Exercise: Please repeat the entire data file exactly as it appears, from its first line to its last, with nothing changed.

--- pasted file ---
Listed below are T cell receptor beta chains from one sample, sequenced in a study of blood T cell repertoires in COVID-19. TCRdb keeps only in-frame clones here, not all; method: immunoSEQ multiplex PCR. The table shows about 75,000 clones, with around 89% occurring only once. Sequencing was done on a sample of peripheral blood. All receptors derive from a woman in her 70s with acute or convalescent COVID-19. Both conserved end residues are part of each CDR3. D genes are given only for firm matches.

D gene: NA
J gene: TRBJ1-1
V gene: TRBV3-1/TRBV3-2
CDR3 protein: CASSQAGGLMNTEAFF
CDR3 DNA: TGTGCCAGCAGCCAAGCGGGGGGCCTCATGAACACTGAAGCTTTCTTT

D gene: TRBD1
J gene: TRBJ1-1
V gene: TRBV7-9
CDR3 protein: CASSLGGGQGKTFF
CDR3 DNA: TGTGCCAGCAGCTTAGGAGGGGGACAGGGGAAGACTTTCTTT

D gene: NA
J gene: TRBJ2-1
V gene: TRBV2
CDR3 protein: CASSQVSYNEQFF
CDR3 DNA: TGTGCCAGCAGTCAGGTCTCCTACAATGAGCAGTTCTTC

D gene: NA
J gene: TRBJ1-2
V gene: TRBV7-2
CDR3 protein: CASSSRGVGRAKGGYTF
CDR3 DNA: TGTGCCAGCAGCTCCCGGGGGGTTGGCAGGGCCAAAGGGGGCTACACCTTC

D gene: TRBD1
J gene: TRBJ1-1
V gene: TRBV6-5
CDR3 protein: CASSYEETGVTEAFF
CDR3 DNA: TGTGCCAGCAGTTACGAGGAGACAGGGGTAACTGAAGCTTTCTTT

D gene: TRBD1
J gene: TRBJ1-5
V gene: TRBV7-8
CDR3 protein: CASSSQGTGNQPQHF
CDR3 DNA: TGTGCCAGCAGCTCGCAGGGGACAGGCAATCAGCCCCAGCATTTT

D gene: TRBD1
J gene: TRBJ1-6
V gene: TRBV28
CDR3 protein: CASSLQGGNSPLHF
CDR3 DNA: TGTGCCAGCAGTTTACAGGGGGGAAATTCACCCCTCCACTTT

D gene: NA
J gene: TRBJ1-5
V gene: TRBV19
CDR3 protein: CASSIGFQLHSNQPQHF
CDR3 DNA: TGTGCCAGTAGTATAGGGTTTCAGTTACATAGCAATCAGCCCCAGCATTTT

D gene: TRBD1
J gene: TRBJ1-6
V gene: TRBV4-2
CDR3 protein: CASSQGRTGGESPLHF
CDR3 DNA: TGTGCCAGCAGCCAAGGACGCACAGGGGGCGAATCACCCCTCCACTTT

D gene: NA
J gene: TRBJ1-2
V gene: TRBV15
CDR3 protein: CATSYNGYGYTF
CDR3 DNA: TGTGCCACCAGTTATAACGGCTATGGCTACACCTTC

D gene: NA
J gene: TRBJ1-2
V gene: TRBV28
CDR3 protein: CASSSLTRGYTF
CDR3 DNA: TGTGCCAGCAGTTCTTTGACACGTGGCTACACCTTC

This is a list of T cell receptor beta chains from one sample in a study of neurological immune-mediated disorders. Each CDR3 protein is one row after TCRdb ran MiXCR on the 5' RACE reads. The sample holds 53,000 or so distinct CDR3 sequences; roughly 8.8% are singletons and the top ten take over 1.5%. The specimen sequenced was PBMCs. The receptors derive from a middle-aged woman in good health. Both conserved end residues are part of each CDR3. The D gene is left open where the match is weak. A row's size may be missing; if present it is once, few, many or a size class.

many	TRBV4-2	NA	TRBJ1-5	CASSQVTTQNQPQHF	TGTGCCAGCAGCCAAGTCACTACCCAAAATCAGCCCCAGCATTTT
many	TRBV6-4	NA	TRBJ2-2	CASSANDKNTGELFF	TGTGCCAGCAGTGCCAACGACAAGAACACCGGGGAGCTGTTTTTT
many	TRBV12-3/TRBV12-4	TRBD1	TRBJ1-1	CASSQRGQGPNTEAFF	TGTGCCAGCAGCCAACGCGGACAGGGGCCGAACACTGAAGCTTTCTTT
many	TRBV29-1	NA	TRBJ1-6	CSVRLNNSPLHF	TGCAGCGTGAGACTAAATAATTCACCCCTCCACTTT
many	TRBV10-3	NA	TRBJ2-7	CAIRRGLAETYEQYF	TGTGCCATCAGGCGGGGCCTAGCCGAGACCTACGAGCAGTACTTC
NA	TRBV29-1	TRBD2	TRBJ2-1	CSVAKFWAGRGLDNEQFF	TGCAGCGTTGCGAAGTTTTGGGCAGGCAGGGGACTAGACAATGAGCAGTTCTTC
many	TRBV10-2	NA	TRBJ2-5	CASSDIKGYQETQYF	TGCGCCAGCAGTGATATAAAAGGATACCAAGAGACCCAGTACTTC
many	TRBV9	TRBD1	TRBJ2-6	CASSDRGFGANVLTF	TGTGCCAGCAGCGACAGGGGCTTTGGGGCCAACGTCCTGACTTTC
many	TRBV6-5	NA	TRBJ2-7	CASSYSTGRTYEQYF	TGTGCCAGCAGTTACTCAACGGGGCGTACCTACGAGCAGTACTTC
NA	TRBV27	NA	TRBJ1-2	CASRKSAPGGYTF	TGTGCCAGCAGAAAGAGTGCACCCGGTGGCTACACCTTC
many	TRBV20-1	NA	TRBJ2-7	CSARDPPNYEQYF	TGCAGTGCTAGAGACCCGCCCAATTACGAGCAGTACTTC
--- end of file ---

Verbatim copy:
Listed below are T cell receptor beta chains from one sample, sequenced in a study of blood T cell repertoires in COVID-19. TCRdb keeps only in-frame clones here, not all; method: immunoSEQ multiplex PCR. The table shows about 75,000 clones, with around 89% occurring only once. Sequencing was done on a sample of peripheral blood. All receptors derive from a woman in her 70s with acute or convalescent COVID-19. Both conserved end residues are part of each CDR3. D genes are given only for firm matches.

D gene: NA
J gene: TRBJ1-1
V gene: TRBV3-1/TRBV3-2
CDR3 protein: CASSQAGGLMNTEAFF
CDR3 DNA: TGTGCCAGCAGCCAAGCGGGGGGCCTCATGAACACTGAAGCTTTCTTT

D gene: TRBD1
J gene: TRBJ1-1
V gene: TRBV7-9
CDR3 protein: CASSLGGGQGKTFF
CDR3 DNA: TGTGCCAGCAGCTTAGGAGGGGGACAGGGGAAGACTTTCTTT

D gene: NA
J gene: TRBJ2-1
V gene: TRBV2
CDR3 protein: CASSQVSYNEQFF
CDR3 DNA: TGTGCCAGCAGTCAGGTCTCCTACAATGAGCAGTTCTTC

D gene: NA
J gene: TRBJ1-2
V gene: TRBV7-2
CDR3 protein: CASSSRGVGRAKGGYTF
CDR3 DNA: TGTGCCAGCAGCTCCCGGGGGGTTGGCAGGGCCAAAGGGGGCTACACCTTC

D gene: TRBD1
J gene: TRBJ1-1
V gene: TRBV6-5
CDR3 protein: CASSYEETGVTEAFF
CDR3 DNA: TGTGCCAGCAGTTACGAGGAGACAGGGGTAACTGAAGCTTTCTTT

D gene: TRBD1
J gene: TRBJ1-5
V gene: TRBV7-8
CDR3 protein: CASSSQGTGNQPQHF
CDR3 DNA: TGTGCCAGCAGCTCGCAGGGGACAGGCAATCAGCCCCAGCATTTT

D gene: TRBD1
J gene: TRBJ1-6
V gene: TRBV28
CDR3 protein: CASSLQGGNSPLHF
CDR3 DNA: TGTGCCAGCAGTTTACAGGGGGGAAATTCACCCCTCCACTTT

D gene: NA
J gene: TRBJ1-5
V gene: TRBV19
CDR3 protein: CASSIGFQLHSNQPQHF
CDR3 DNA: TGTGCCAGTAGTATAGGGTTTCAGTTACATAGCAATCAGCCCCAGCATTTT

D gene: TRBD1
J gene: TRBJ1-6
V gene: TRBV4-2
CDR3 protein: CASSQGRTGGESPLHF
CDR3 DNA: TGTGCCAGCAGCCAAGGACGCACAGGGGGCGAATCACCCCTCCACTTT

D gene: NA
J gene: TRBJ1-2
V gene: TRBV15
CDR3 protein: CATSYNGYGYTF
CDR3 DNA: TGTGCCACCAGTTATAACGGCTATGGCTACACCTTC

D gene: NA
J gene: TRBJ1-2
V gene: TRBV28
CDR3 protein: CASSSLTRGYTF
CDR3 DNA: TGTGCCAGCAGTTCTTTGACACGTGGCTACACCTTC

This is a list of T cell receptor beta chains from one sample in a study of neurological immune-mediated disorders. Each CDR3 protein is one row after TCRdb ran MiXCR on the 5' RACE reads. The sample holds 53,000 or so distinct CDR3 sequences; roughly 8.8% are singletons and the top ten take over 1.5%. The specimen sequenced was PBMCs. The receptors derive from a middle-aged woman in good health. Both conserved end residues are part of each CDR3. The D gene is left open where the match is weak. A row's size may be missing; if present it is once, few, many or a size class.

many	TRBV4-2	NA	TRBJ1-5	CASSQVTTQNQPQHF	TGTGCCAGCAGCCAAGTCACTACCCAAAATCAGCCCCAGCATTTT
many	TRBV6-4	NA	TRBJ2-2	CASSANDKNTGELFF	TGTGCCAGCAGTGCCAACGACAAGAACACCGGGGAGCTGTTTTTT
many	TRBV12-3/TRBV12-4	TRBD1	TRBJ1-1	CASSQRGQGPNTEAFF	TGTGCCAGCAGCCAACGCGGACAGGGGCCGAACACTGAAGCTTTCTTT
many	TRBV29-1	NA	TRBJ1-6	CSVRLNNSPLHF	TGCAGCGTGAGACTAAATAATTCACCCCTCCACTTT
many	TRBV10-3	NA	TRBJ2-7	CAIRRGLAETYEQYF	TGTGCCATCAGGCGGGGCCTAGCCGAGACCTACGAGCAGTACTTC
NA	TRBV29-1	TRBD2	TRBJ2-1	CSVAKFWAGRGLDNEQFF	TGCAGCGTTGCGAAGTTTTGGGCAGGCAGGGGACTAGACAATGAGCAGTTCTTC
many	TRBV10-2	NA	TRBJ2-5	CASSDIKGYQETQYF	TGCGCCAGCAGTGATATAAAAGGATACCAAGAGACCCAGTACTTC
many	TRBV9	TRBD1	TRBJ2-6	CASSDRGFGANVLTF	TGTGCCAGCAGCGACAGGGGCTTTGGGGCCAACGTCCTGACTTTC
many	TRBV6-5	NA	TRBJ2-7	CASSYSTGRTYEQYF	TGTGCCAGCAGTTACTCAACGGGGCGTACCTACGAGCAGTACTTC
NA	TRBV27	NA	TRBJ1-2	CASRKSAPGGYTF	TGTGCCAGCAGAAAGAGTGCACCCGGTGGCTACACCTTC
many	TRBV20-1	NA	TRBJ2-7	CSARDPPNYEQYF	TGCAGTGCTAGAGACCCGCCCAATTACGAGCAGTACTTC